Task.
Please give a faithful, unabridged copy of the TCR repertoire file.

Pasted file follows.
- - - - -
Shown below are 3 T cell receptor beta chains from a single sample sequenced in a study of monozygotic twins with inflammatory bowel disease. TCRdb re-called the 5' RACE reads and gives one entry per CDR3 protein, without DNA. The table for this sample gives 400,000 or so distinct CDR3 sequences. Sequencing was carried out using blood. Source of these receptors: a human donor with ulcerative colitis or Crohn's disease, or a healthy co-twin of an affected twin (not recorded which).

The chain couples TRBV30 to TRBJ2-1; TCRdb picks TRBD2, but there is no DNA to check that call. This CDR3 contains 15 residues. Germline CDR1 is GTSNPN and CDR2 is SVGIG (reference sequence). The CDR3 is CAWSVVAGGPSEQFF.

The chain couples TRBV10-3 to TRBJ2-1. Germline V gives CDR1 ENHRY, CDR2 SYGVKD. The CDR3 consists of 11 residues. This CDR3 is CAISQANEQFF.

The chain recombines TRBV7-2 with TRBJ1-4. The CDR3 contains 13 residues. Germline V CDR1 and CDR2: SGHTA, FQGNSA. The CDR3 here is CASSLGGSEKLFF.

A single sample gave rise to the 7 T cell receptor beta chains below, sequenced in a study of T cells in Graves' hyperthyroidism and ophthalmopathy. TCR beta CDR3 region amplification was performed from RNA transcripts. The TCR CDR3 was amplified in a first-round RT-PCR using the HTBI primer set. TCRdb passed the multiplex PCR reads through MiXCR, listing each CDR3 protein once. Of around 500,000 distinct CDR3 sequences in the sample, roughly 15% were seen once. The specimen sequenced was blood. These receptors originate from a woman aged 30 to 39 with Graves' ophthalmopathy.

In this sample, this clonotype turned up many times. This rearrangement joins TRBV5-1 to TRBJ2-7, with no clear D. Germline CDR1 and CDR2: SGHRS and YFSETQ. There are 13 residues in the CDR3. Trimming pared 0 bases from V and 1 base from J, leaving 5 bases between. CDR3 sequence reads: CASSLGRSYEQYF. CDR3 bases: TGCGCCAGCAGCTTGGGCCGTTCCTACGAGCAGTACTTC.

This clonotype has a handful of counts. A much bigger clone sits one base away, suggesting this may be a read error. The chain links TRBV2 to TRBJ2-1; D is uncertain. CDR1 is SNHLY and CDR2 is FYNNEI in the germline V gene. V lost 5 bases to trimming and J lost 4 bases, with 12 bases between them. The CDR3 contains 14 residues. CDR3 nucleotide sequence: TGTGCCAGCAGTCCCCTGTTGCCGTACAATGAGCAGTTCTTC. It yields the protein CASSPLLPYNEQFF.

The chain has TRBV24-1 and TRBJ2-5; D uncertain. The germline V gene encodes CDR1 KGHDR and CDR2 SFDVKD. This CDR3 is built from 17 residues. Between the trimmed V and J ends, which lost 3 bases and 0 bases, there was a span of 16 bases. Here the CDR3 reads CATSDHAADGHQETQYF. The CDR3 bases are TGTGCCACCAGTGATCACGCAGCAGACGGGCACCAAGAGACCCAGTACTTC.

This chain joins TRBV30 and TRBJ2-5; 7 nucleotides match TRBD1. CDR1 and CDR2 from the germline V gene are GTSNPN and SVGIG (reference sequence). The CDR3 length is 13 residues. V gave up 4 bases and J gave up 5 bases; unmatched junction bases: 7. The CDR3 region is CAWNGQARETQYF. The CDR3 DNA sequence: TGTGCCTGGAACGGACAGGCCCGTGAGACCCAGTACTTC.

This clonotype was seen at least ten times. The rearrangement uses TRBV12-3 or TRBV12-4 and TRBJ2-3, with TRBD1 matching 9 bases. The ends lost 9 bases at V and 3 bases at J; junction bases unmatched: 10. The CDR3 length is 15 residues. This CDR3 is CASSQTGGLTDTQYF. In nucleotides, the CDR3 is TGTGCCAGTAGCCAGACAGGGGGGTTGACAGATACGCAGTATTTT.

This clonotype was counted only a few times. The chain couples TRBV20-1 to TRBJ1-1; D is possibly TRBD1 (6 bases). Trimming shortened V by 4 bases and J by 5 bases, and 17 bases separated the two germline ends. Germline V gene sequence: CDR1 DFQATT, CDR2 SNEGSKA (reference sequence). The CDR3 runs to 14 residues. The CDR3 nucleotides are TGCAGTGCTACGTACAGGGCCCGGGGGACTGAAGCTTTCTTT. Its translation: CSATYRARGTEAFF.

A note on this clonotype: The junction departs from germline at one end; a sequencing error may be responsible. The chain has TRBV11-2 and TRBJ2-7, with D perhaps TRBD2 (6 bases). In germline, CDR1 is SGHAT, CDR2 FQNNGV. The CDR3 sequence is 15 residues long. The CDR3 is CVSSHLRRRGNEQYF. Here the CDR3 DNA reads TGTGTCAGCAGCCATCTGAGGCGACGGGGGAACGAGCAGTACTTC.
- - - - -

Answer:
Shown below are 3 T cell receptor beta chains from a single sample sequenced in a study of monozygotic twins with inflammatory bowel disease. TCRdb re-called the 5' RACE reads and gives one entry per CDR3 protein, without DNA. The table for this sample gives 400,000 or so distinct CDR3 sequences. Sequencing was carried out using blood. Source of these receptors: a human donor with ulcerative colitis or Crohn's disease, or a healthy co-twin of an affected twin (not recorded which).

The chain couples TRBV30 to TRBJ2-1; TCRdb picks TRBD2, but there is no DNA to check that call. This CDR3 contains 15 residues. Germline CDR1 is GTSNPN and CDR2 is SVGIG (reference sequence). The CDR3 is CAWSVVAGGPSEQFF.

The chain couples TRBV10-3 to TRBJ2-1. Germline V gives CDR1 ENHRY, CDR2 SYGVKD. The CDR3 consists of 11 residues. This CDR3 is CAISQANEQFF.

The chain recombines TRBV7-2 with TRBJ1-4. The CDR3 contains 13 residues. Germline V CDR1 and CDR2: SGHTA, FQGNSA. The CDR3 here is CASSLGGSEKLFF.

A single sample gave rise to the 7 T cell receptor beta chains below, sequenced in a study of T cells in Graves' hyperthyroidism and ophthalmopathy. TCR beta CDR3 region amplification was performed from RNA transcripts. The TCR CDR3 was amplified in a first-round RT-PCR using the HTBI primer set. TCRdb passed the multiplex PCR reads through MiXCR, listing each CDR3 protein once. Of around 500,000 distinct CDR3 sequences in the sample, roughly 15% were seen once. The specimen sequenced was blood. These receptors originate from a woman aged 30 to 39 with Graves' ophthalmopathy.

In this sample, this clonotype turned up many times. This rearrangement joins TRBV5-1 to TRBJ2-7, with no clear D. Germline CDR1 and CDR2: SGHRS and YFSETQ. There are 13 residues in the CDR3. Trimming pared 0 bases from V and 1 base from J, leaving 5 bases between. CDR3 sequence reads: CASSLGRSYEQYF. CDR3 bases: TGCGCCAGCAGCTTGGGCCGTTCCTACGAGCAGTACTTC.

This clonotype has a handful of counts. A much bigger clone sits one base away, suggesting this may be a read error. The chain links TRBV2 to TRBJ2-1; D is uncertain. CDR1 is SNHLY and CDR2 is FYNNEI in the germline V gene. V lost 5 bases to trimming and J lost 4 bases, with 12 bases between them. The CDR3 contains 14 residues. CDR3 nucleotide sequence: TGTGCCAGCAGTCCCCTGTTGCCGTACAATGAGCAGTTCTTC. It yields the protein CASSPLLPYNEQFF.

The chain has TRBV24-1 and TRBJ2-5; D uncertain. The germline V gene encodes CDR1 KGHDR and CDR2 SFDVKD. This CDR3 is built from 17 residues. Between the trimmed V and J ends, which lost 3 bases and 0 bases, there was a span of 16 bases. Here the CDR3 reads CATSDHAADGHQETQYF. The CDR3 bases are TGTGCCACCAGTGATCACGCAGCAGACGGGCACCAAGAGACCCAGTACTTC.

This chain joins TRBV30 and TRBJ2-5; 7 nucleotides match TRBD1. CDR1 and CDR2 from the germline V gene are GTSNPN and SVGIG (reference sequence). The CDR3 length is 13 residues. V gave up 4 bases and J gave up 5 bases; unmatched junction bases: 7. The CDR3 region is CAWNGQARETQYF. The CDR3 DNA sequence: TGTGCCTGGAACGGACAGGCCCGTGAGACCCAGTACTTC.

This clonotype was seen at least ten times. The rearrangement uses TRBV12-3 or TRBV12-4 and TRBJ2-3, with TRBD1 matching 9 bases. The ends lost 9 bases at V and 3 bases at J; junction bases unmatched: 10. The CDR3 length is 15 residues. This CDR3 is CASSQTGGLTDTQYF. In nucleotides, the CDR3 is TGTGCCAGTAGCCAGACAGGGGGGTTGACAGATACGCAGTATTTT.

This clonotype was counted only a few times. The chain couples TRBV20-1 to TRBJ1-1; D is possibly TRBD1 (6 bases). Trimming shortened V by 4 bases and J by 5 bases, and 17 bases separated the two germline ends. Germline V gene sequence: CDR1 DFQATT, CDR2 SNEGSKA (reference sequence). The CDR3 runs to 14 residues. The CDR3 nucleotides are TGCAGTGCTACGTACAGGGCCCGGGGGACTGAAGCTTTCTTT. Its translation: CSATYRARGTEAFF.

A note on this clonotype: The junction departs from germline at one end; a sequencing error may be responsible. The chain has TRBV11-2 and TRBJ2-7, with D perhaps TRBD2 (6 bases). In germline, CDR1 is SGHAT, CDR2 FQNNGV. The CDR3 sequence is 15 residues long. The CDR3 is CVSSHLRRRGNEQYF. Here the CDR3 DNA reads TGTGTCAGCAGCCATCTGAGGCGACGGGGGAACGAGCAGTACTTC.